It is set to be an incredible summer of women’s sport – and we are finally starting to see mainstream media coverage and the recognition that female athletes deserve.
But getting ordinary women interested in elite female sport is another matter.
There are deep-seated stigmas and stereotypes that still put so many women off from watching or engaging with sport – and changing attitudes is going to take some more inventive thinking.
This summer, we have the Netball World Cup on home soil in Liverpool, the FIFA Women’s World Cup in France and the Women’s Ashes – a veritable feast of the very best of female sport. But the question remains – how do we hook in an audience that has been repeatedly taught that elite sport is not for them?
New figures, released by Powerplay, found that only 31% of British women are planning to watch any of the FIFA Women’s World Cup this year.
Despite the rise in women’s professional football in the UK in the last few years, women’s engagement in the sport is still surprisingly low. There is a distinct disconnect between women who are willing to play at grassroots level and those who want to watch the elite game.
Only 18% of women have ever been to watch a women’s game live, which is half the number of men.
When you take into account the fact that women have historically been largely excluded from sports culture – these numbers are not exactly surprising.
Think about it – if there is no women’s sport on the back pages of the national papers, if your local pub never shows the women’s games, if the only stories you see about female athletes are misogynistic comments on what they’re wearing or how they look – the overwhelming message is that sport is not an area where women are welcome.
But things are starting to improve, and this summer’s incredible sporting line-up could be a catalyst for change and inclusion – but only if we find a way to meaningfully engage with a female audience.
The fact is, women don’t necessarily consume sport in the same way that men do – at least, not all of them. Governing bodies and event organisers need to be aware of this and carve a space for women to engage with sport on their own terms – not in a way that has traditionally ignored them completely.
England Netball seem to have the right idea.
International success coupled with smart partnerships with non-traditional brands – including a fashion line with high street retailer Oasis – has helped catapult their players into mainstream consciousness, and the hope is that this will help in generating interest from a new audience.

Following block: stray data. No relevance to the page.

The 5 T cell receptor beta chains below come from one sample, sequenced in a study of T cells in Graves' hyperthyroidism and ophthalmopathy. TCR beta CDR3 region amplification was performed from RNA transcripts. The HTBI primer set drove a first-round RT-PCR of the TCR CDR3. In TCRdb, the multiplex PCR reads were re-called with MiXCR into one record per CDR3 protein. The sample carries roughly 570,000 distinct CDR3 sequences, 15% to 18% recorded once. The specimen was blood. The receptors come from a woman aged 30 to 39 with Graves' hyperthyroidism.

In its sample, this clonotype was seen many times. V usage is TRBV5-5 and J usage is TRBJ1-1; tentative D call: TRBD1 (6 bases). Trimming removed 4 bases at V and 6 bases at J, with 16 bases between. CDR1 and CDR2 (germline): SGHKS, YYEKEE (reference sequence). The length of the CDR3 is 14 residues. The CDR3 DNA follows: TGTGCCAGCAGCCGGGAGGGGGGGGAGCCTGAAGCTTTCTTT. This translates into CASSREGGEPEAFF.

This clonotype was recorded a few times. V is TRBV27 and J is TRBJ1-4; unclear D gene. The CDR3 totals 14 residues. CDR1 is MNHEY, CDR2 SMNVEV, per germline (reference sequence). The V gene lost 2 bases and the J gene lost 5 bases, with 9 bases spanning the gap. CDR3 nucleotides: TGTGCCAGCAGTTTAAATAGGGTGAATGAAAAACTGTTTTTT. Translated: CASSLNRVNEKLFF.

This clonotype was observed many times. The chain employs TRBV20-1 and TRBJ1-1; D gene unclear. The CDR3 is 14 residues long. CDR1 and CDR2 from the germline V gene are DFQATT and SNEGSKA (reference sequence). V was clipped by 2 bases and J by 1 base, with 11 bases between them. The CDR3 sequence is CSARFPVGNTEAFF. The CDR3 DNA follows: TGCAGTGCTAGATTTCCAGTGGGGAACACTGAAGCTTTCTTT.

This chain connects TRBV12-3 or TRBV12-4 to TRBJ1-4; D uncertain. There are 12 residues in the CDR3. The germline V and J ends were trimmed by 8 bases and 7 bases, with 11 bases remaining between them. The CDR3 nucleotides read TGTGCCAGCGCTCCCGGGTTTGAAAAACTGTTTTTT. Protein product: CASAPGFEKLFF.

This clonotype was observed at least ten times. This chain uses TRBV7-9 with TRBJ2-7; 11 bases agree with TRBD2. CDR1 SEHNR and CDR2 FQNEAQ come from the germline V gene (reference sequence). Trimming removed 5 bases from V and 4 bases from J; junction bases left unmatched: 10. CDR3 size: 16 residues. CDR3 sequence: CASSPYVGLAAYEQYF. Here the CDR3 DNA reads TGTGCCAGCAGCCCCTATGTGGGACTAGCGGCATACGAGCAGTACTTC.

‘I think women, generally, are used to not really being involved in sport,’ explains England Netball captain Ama Agbeze.
‘Men will naturally go for a kick-around with their mates, or watch the game in the pub, and I feel like it’s not really in women’s psyches to do that. There are obviously lots of women who are in to sport, but they will be watching mostly male sport, because that’s what’s readily available.
‘Changing attitudes is going to take a long time. It’s amazing that there is going to be a summer of women’s sport, but we need to keep pushing it and putting it in people’s faces again and again, until it becomes the norm.
‘We need to see different industries supporting each other. For example, cosmetics brands working to push the tennis or the swimming – that’s the kind of innovation we need.
‘There’s no point relentlessly promoting something on the BBC Sport website if the women we are trying to attract would never go on the BBC Sport website.’
Ama thinks that sports working together to generate interest is the best way to reach the largest possible audience.
‘Women’s sport generally is on the rise in terms of success. But we still need people to actually pay attention to it.
‘I think cross-sport support is massive. We pretty much all do the same thing, so if we all stick together and back each other up – you get progress by working together.’
Spoken like a true captain. And Ama practices what she preaches. While speaking to us, she was on the tennis court helping to promote a huge women’s tennis event that will be hosted next month by Nature Valley Classic in Birmingham.
The current world No.1 Naomi Osaka, world No.2 and defending champion Petra Kvitova and British No.1 Johanna Konta will be joined in Birmingham by some of tennis’ most exciting young players this June for the Nature Valley Classic.